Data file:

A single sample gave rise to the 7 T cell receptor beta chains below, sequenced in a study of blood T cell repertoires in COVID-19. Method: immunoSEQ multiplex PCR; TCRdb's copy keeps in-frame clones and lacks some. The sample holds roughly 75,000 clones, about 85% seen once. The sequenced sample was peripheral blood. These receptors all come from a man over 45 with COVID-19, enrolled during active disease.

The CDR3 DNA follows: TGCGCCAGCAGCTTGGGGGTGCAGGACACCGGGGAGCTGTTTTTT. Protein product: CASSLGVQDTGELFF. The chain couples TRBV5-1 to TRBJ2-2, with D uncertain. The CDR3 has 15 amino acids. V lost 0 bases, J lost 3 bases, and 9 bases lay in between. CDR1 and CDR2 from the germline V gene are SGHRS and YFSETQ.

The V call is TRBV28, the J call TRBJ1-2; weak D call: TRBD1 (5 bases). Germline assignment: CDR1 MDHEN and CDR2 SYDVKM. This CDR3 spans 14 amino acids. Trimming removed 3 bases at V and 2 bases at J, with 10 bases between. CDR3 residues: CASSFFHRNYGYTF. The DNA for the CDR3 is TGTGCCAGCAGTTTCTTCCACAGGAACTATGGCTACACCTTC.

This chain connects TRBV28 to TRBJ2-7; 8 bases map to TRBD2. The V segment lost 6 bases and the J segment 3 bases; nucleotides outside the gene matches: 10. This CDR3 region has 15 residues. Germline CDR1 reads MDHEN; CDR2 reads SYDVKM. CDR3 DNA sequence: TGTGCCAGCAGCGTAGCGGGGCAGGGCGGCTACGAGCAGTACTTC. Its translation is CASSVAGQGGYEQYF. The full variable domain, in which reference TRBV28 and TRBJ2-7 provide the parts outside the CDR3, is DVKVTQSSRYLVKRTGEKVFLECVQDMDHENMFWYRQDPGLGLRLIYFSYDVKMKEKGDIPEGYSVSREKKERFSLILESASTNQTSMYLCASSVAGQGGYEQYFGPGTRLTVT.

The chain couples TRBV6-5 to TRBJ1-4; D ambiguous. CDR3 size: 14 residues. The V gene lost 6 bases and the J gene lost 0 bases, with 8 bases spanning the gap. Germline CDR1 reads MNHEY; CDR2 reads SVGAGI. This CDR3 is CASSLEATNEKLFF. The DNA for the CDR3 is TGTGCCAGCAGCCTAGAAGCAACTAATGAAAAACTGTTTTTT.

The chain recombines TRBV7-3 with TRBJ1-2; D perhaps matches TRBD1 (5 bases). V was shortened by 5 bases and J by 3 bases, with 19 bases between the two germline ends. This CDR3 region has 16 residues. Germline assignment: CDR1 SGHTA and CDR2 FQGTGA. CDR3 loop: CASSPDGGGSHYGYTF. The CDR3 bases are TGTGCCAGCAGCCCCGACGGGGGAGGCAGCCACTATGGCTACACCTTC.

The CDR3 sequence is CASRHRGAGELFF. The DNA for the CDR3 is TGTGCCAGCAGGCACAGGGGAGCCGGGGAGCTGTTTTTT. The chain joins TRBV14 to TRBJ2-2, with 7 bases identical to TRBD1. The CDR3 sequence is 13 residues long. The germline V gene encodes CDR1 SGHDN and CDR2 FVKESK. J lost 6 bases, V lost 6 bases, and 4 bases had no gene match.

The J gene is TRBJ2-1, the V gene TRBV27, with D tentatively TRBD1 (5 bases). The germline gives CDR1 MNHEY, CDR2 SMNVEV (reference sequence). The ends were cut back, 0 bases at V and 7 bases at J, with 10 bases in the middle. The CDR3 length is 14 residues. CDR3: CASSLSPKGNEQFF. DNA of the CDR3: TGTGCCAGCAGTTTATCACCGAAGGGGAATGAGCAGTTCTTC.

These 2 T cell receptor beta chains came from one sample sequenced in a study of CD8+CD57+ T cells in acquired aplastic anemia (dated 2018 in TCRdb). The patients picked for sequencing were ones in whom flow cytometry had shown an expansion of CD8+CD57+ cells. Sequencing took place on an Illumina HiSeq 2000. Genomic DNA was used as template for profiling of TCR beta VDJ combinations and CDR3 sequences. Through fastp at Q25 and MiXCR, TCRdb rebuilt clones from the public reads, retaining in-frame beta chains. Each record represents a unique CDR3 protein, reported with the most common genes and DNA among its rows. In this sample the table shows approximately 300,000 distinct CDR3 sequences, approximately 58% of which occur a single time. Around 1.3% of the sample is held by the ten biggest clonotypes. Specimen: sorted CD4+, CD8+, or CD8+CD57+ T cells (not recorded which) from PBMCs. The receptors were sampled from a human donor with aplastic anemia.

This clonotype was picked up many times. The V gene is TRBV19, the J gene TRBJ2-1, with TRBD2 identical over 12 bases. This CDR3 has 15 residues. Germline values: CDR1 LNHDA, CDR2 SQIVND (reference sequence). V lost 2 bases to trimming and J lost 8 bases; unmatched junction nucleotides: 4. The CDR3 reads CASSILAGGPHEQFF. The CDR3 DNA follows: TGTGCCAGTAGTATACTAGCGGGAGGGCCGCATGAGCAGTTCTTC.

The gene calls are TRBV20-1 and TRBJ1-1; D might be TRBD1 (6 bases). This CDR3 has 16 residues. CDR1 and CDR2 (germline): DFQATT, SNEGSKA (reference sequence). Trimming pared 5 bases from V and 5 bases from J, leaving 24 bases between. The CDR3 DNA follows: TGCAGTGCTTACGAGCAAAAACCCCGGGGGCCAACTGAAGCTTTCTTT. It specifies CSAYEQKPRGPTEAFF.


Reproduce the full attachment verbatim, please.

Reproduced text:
A single sample gave rise to the 7 T cell receptor beta chains below, sequenced in a study of blood T cell repertoires in COVID-19. Method: immunoSEQ multiplex PCR; TCRdb's copy keeps in-frame clones and lacks some. The sample holds roughly 75,000 clones, about 85% seen once. The sequenced sample was peripheral blood. These receptors all come from a man over 45 with COVID-19, enrolled during active disease.

The CDR3 DNA follows: TGCGCCAGCAGCTTGGGGGTGCAGGACACCGGGGAGCTGTTTTTT. Protein product: CASSLGVQDTGELFF. The chain couples TRBV5-1 to TRBJ2-2, with D uncertain. The CDR3 has 15 amino acids. V lost 0 bases, J lost 3 bases, and 9 bases lay in between. CDR1 and CDR2 from the germline V gene are SGHRS and YFSETQ.

The V call is TRBV28, the J call TRBJ1-2; weak D call: TRBD1 (5 bases). Germline assignment: CDR1 MDHEN and CDR2 SYDVKM. This CDR3 spans 14 amino acids. Trimming removed 3 bases at V and 2 bases at J, with 10 bases between. CDR3 residues: CASSFFHRNYGYTF. The DNA for the CDR3 is TGTGCCAGCAGTTTCTTCCACAGGAACTATGGCTACACCTTC.

This chain connects TRBV28 to TRBJ2-7; 8 bases map to TRBD2. The V segment lost 6 bases and the J segment 3 bases; nucleotides outside the gene matches: 10. This CDR3 region has 15 residues. Germline CDR1 reads MDHEN; CDR2 reads SYDVKM. CDR3 DNA sequence: TGTGCCAGCAGCGTAGCGGGGCAGGGCGGCTACGAGCAGTACTTC. Its translation is CASSVAGQGGYEQYF. The full variable domain, in which reference TRBV28 and TRBJ2-7 provide the parts outside the CDR3, is DVKVTQSSRYLVKRTGEKVFLECVQDMDHENMFWYRQDPGLGLRLIYFSYDVKMKEKGDIPEGYSVSREKKERFSLILESASTNQTSMYLCASSVAGQGGYEQYFGPGTRLTVT.

The chain couples TRBV6-5 to TRBJ1-4; D ambiguous. CDR3 size: 14 residues. The V gene lost 6 bases and the J gene lost 0 bases, with 8 bases spanning the gap. Germline CDR1 reads MNHEY; CDR2 reads SVGAGI. This CDR3 is CASSLEATNEKLFF. The DNA for the CDR3 is TGTGCCAGCAGCCTAGAAGCAACTAATGAAAAACTGTTTTTT.

The chain recombines TRBV7-3 with TRBJ1-2; D perhaps matches TRBD1 (5 bases). V was shortened by 5 bases and J by 3 bases, with 19 bases between the two germline ends. This CDR3 region has 16 residues. Germline assignment: CDR1 SGHTA and CDR2 FQGTGA. CDR3 loop: CASSPDGGGSHYGYTF. The CDR3 bases are TGTGCCAGCAGCCCCGACGGGGGAGGCAGCCACTATGGCTACACCTTC.

The CDR3 sequence is CASRHRGAGELFF. The DNA for the CDR3 is TGTGCCAGCAGGCACAGGGGAGCCGGGGAGCTGTTTTTT. The chain joins TRBV14 to TRBJ2-2, with 7 bases identical to TRBD1. The CDR3 sequence is 13 residues long. The germline V gene encodes CDR1 SGHDN and CDR2 FVKESK. J lost 6 bases, V lost 6 bases, and 4 bases had no gene match.

The J gene is TRBJ2-1, the V gene TRBV27, with D tentatively TRBD1 (5 bases). The germline gives CDR1 MNHEY, CDR2 SMNVEV (reference sequence). The ends were cut back, 0 bases at V and 7 bases at J, with 10 bases in the middle. The CDR3 length is 14 residues. CDR3: CASSLSPKGNEQFF. DNA of the CDR3: TGTGCCAGCAGTTTATCACCGAAGGGGAATGAGCAGTTCTTC.

These 2 T cell receptor beta chains came from one sample sequenced in a study of CD8+CD57+ T cells in acquired aplastic anemia (dated 2018 in TCRdb). The patients picked for sequencing were ones in whom flow cytometry had shown an expansion of CD8+CD57+ cells. Sequencing took place on an Illumina HiSeq 2000. Genomic DNA was used as template for profiling of TCR beta VDJ combinations and CDR3 sequences. Through fastp at Q25 and MiXCR, TCRdb rebuilt clones from the public reads, retaining in-frame beta chains. Each record represents a unique CDR3 protein, reported with the most common genes and DNA among its rows. In this sample the table shows approximately 300,000 distinct CDR3 sequences, approximately 58% of which occur a single time. Around 1.3% of the sample is held by the ten biggest clonotypes. Specimen: sorted CD4+, CD8+, or CD8+CD57+ T cells (not recorded which) from PBMCs. The receptors were sampled from a human donor with aplastic anemia.

This clonotype was picked up many times. The V gene is TRBV19, the J gene TRBJ2-1, with TRBD2 identical over 12 bases. This CDR3 has 15 residues. Germline values: CDR1 LNHDA, CDR2 SQIVND (reference sequence). V lost 2 bases to trimming and J lost 8 bases; unmatched junction nucleotides: 4. The CDR3 reads CASSILAGGPHEQFF. The CDR3 DNA follows: TGTGCCAGTAGTATACTAGCGGGAGGGCCGCATGAGCAGTTCTTC.

The gene calls are TRBV20-1 and TRBJ1-1; D might be TRBD1 (6 bases). This CDR3 has 16 residues. CDR1 and CDR2 (germline): DFQATT, SNEGSKA (reference sequence). Trimming pared 5 bases from V and 5 bases from J, leaving 24 bases between. The CDR3 DNA follows: TGCAGTGCTTACGAGCAAAAACCCCGGGGGCCAACTGAAGCTTTCTTT. It specifies CSAYEQKPRGPTEAFF.